Põltsamaa's stone fortress was constructed on the banks of the river in 1272. Between 1570 and 1578, the fortress was the residence of Livonia's King Magnus. Repeatedly pillaged, the castle was rebuilt by Woldemar Johann von Lauw in the 18th century as a grand rococo-style palace. The castle, and the church built into its cannon tower, burnt down in 1941. The church was restored by 1952, and the castle ruins came under preservation in the 1970s.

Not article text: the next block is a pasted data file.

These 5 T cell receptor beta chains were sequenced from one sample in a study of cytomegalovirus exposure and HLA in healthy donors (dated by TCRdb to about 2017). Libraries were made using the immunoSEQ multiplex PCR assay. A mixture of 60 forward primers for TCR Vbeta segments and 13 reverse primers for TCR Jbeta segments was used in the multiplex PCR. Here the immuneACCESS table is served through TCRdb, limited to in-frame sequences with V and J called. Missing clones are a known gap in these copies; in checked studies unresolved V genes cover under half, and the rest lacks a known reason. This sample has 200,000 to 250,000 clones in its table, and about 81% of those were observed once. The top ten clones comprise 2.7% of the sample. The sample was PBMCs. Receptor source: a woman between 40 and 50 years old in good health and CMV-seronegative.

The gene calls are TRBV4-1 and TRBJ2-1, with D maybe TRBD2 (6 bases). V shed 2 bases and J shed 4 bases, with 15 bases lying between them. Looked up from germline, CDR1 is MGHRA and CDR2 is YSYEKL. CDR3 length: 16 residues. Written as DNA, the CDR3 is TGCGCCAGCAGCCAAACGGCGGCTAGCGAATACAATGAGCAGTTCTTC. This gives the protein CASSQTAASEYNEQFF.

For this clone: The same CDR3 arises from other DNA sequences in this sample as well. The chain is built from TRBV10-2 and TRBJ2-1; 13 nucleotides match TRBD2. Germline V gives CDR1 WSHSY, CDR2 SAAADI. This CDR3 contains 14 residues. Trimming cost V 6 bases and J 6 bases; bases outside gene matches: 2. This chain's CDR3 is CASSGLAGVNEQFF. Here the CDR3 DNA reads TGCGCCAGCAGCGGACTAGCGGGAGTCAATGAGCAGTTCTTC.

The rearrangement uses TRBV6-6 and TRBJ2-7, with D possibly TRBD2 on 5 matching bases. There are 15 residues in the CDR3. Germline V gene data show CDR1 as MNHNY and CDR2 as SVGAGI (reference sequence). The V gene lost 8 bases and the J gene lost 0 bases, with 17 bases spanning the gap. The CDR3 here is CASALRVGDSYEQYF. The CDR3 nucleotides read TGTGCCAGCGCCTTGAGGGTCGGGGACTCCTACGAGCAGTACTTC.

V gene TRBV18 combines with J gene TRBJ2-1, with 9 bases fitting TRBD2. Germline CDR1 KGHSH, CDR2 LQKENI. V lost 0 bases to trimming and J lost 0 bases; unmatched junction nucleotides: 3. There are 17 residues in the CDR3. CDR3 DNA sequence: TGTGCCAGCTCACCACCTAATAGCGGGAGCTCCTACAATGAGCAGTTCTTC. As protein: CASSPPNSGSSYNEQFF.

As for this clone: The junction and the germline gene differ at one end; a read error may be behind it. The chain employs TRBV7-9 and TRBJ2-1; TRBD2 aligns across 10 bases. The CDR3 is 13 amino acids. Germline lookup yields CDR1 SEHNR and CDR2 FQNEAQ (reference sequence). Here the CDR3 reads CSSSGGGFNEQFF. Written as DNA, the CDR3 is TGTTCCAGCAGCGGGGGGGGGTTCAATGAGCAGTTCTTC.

Did you know...? - The forecourt of the castle hosts open-air events. The round courtyard holds a tourist information point and the Põltsamaa Museum, a wine cellar with a food museum, the Estonian Press Museum, the pART Gallery, clay and handicraft workshops, and the castle's restaurant.
Take a look at the aerial panorama (picture by Joel Tammet).